Where does mistaken belief come from?


Our Town can't catch a break: Simply put, Our Town—our pitiful, failing town—can't seem to catch a break.

Let's be more specific:

Our Town's thought leaders can't help themselves—and we Townies are constantly misled, even misinformed, by the various thoughts they provide.

For one example, consider an (interesting) new analysis piece in the New York Times. It was written by Max Fisher. His identity line says this:

Max Fisher is a New York-based international reporter and columnist. He has reported from five continents on conflict, diplomacy, social change and other topics. He writes The Interpreter, a column exploring the ideas and context behind major world events.

Fisher writes The Interpreter column. That's the New York Times' way of saying that he's one of the newspaper's "smart" ones.

(Offering a bit more background, Fisher is twelve years out of college—William and Mary, class of 2008.)

In his new column, Fisher explores an important question: Where does misinformation come from? More specifically, he's asking this extremely important question:

Why does misinformation seem to play such a large role in our public discourse at this point in time?

Those are very important questions. Just for the record, the headlines which sit atop Fisher's column look exactly like this:

‘Belonging Is Stronger Than Facts’: The Age of Misinformation
Social and psychological forces are combining to make the sharing and believing of misinformation an endemic problem with no easy solution.

That's the problem that Fisher's exploring. Showing extremely good judgment, he turns to Dartmouth professor Brendan Nyhan for the bulk of his analysis.

To Fisher, Nyhan is a Dartmouth political scientist. To us, he's one of the Spinsanity guys, dating to the earliest days of the political Internet.

Nyhan did a lot of good work back then, in his youth. Since then, he's done a lot of good work in his role as an academic. 

(Nyhan is twenty years out of college—Swarthmore, class of 2000.)

As Fisher examines his topic, he turns to Nyhan first. In the following passage, Fisher, channeling Nyhan, starts to explain why we live in an "Age of Misinformation:"

FISHER (5/7/21): We are in an era of endemic misinformation—and outright disinformation. Plenty of bad actors are helping the trend along. But the real drivers, some experts believe, are social and psychological forces that make people prone to sharing and believing misinformation in the first place. And those forces are on the rise.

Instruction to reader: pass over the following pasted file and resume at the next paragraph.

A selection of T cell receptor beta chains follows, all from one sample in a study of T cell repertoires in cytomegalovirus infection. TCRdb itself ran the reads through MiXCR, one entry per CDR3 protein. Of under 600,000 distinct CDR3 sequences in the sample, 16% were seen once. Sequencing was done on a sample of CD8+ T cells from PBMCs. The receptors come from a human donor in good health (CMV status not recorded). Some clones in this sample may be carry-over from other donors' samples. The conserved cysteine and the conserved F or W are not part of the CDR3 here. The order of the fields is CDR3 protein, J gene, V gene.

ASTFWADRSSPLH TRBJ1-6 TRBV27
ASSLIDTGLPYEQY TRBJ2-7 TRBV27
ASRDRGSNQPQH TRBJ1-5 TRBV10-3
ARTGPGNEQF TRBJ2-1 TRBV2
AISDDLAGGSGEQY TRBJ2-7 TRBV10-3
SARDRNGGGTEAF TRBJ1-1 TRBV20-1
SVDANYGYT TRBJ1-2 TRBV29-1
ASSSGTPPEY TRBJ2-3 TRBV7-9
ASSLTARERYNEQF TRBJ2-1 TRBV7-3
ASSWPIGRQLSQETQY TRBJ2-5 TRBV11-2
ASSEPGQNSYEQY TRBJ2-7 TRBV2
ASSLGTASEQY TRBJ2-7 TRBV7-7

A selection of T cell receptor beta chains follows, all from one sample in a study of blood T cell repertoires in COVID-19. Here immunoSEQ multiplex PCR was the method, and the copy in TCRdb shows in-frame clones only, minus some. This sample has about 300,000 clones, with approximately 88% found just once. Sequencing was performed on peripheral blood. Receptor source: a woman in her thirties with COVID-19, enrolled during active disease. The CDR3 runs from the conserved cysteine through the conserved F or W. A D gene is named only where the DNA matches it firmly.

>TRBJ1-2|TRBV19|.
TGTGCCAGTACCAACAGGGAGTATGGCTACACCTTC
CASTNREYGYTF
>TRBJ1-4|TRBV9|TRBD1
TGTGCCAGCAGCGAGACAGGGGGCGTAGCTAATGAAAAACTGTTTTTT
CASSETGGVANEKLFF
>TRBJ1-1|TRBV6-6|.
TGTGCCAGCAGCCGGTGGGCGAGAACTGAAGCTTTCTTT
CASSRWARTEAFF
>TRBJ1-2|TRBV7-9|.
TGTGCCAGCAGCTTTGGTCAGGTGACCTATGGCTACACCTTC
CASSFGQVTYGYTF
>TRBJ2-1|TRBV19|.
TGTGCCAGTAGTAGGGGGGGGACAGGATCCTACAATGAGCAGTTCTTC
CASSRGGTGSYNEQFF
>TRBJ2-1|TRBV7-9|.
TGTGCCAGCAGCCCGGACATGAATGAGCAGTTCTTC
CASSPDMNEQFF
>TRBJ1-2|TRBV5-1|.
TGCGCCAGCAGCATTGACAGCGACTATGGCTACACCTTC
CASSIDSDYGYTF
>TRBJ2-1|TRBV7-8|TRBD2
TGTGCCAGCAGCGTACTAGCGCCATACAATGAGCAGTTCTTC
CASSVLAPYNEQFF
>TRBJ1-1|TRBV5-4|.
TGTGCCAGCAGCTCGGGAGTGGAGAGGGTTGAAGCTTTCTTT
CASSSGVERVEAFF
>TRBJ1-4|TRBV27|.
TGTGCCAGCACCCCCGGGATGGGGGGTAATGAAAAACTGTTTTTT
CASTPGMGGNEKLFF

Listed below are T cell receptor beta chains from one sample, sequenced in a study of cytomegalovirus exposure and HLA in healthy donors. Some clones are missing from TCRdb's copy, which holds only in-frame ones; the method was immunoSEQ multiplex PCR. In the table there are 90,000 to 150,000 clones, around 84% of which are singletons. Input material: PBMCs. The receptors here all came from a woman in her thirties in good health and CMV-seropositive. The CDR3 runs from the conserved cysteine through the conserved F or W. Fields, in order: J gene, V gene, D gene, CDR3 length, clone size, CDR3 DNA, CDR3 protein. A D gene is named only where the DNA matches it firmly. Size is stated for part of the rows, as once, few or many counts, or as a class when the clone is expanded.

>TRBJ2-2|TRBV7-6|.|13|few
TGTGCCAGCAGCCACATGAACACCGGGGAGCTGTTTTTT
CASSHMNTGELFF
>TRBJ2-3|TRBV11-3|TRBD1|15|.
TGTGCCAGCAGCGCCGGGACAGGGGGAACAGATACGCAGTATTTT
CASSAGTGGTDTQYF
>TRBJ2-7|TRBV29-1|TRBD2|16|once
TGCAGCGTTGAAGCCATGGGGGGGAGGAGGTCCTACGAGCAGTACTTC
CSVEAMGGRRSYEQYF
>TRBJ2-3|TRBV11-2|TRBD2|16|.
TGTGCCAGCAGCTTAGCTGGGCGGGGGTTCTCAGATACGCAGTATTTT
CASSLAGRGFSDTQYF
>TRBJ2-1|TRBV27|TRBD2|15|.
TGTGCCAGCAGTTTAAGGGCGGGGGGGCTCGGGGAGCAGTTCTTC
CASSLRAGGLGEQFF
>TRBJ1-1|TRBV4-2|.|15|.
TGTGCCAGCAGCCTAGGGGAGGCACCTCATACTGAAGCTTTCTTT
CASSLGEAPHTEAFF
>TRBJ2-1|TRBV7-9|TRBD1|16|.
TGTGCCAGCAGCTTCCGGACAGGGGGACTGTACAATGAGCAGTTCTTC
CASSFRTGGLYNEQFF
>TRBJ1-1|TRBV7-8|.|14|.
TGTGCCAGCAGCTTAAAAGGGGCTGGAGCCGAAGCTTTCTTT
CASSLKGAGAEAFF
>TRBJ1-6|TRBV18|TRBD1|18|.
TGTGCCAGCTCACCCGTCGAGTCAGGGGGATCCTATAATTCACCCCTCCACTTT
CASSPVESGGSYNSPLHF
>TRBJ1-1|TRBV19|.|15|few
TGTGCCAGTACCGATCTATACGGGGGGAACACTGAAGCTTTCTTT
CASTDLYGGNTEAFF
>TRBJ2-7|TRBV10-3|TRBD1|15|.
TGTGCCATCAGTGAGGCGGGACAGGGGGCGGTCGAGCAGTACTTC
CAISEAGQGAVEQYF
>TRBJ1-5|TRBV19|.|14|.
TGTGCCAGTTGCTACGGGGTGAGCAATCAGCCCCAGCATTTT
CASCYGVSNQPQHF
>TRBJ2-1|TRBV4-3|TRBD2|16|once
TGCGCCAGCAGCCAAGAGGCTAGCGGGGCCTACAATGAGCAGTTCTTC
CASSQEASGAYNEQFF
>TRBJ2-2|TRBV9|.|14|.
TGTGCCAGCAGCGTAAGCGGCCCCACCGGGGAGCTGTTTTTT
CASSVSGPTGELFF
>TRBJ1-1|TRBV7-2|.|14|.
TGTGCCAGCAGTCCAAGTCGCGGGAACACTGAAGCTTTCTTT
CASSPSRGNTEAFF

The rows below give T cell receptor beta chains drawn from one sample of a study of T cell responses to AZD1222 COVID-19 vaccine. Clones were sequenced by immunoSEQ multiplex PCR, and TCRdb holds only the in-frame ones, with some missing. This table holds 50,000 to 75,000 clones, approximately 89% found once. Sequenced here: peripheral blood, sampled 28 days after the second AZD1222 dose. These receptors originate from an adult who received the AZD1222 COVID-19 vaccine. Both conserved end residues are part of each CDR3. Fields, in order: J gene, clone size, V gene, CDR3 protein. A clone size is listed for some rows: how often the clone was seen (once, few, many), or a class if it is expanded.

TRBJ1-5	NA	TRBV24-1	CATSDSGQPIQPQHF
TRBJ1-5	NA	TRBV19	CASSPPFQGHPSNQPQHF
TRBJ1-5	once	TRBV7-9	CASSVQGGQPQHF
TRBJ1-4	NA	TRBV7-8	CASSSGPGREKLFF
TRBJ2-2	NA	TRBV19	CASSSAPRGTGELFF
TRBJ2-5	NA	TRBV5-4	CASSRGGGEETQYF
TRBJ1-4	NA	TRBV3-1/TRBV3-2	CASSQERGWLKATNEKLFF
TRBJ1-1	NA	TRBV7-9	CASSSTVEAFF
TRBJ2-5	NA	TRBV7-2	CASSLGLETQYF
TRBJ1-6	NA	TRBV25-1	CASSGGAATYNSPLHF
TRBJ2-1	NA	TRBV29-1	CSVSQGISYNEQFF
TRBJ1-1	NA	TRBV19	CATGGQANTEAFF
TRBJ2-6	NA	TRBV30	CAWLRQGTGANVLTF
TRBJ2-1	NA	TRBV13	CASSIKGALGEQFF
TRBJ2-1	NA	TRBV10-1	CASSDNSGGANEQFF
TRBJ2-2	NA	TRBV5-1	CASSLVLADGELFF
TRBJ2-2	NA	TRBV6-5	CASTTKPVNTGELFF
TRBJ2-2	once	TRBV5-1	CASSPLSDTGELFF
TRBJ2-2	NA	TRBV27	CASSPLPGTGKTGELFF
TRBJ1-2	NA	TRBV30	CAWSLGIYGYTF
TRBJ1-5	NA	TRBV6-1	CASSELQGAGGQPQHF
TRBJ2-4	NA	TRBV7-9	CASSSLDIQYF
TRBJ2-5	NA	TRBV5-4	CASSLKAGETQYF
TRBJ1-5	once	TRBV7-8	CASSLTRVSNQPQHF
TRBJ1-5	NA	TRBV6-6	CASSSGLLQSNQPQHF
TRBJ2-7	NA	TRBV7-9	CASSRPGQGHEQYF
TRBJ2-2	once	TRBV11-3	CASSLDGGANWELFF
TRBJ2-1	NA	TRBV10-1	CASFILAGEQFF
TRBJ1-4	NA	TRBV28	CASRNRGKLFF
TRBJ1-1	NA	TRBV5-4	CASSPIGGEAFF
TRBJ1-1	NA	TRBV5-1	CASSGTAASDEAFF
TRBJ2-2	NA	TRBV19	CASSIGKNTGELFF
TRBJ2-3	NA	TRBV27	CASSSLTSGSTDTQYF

“Why are misperceptions about contentious issues in politics and science seemingly so persistent and difficult to correct?” Brendan Nyhan, a Dartmouth College political scientist, posed in a new paper in Proceedings of the National Academy of Sciences.

It’s not for want of good information, which is ubiquitous. Exposure to good information does not reliably instill accurate beliefs anyway. Rather, Dr. Nyhan writes, a growing body of evidence suggests that the ultimate culprits are “cognitive and memory limitations, directional motivations to defend or support some group identity or existing belief, and messages from other people and political elites.”

Is "good information" really "ubiquitous?" We can't quite agree with that. 

In our experience, bogus claims are everywhere. Fact-checking those endless claims can be extremely hard. 

That said, we agree with almost everything which comes next. Indeed, as we read the following passage by Fisher, we get the impression that Nyhan may be consulting with the same disconsolate anthropological experts from whom we've drawn so much wisdom here on our own sprawling campus

FISHER (continuing directly): Put more simply, people become more prone to misinformation when three things happen. First, and perhaps most important, is when conditions in society make people feel a greater need for what social scientists call ingrouping—a belief that their social identity is a source of strength and superiority, and that other groups can be blamed for their problems.

As much as we like to think of ourselves as rational beings who put truth-seeking above all else, we are social animals wired for survival. In times of perceived conflict or social change, we seek security in groups. And that makes us eager to consume information, true or not, that lets us see the world as a conflict putting our righteous ingroup against a nefarious outgroup.

This need can emerge especially out of a sense of social destabilization. As a result, misinformation is often prevalent among communities that feel destabilized by unwanted change or, in the case of some minorities, powerless in the face of dominant forces.

Framing everything as a grand conflict against scheming enemies can feel enormously reassuring. And that’s why perhaps the greatest culprit of our era of misinformation may be, more than any one particular misinformer, the era-defining rise in social polarization.

“At the mass level, greater partisan divisions in social identity are generating intense hostility toward opposition partisans,” which has “seemingly increased the political system’s vulnerability to partisan misinformation,” Dr. Nyhan wrote in an earlier paper.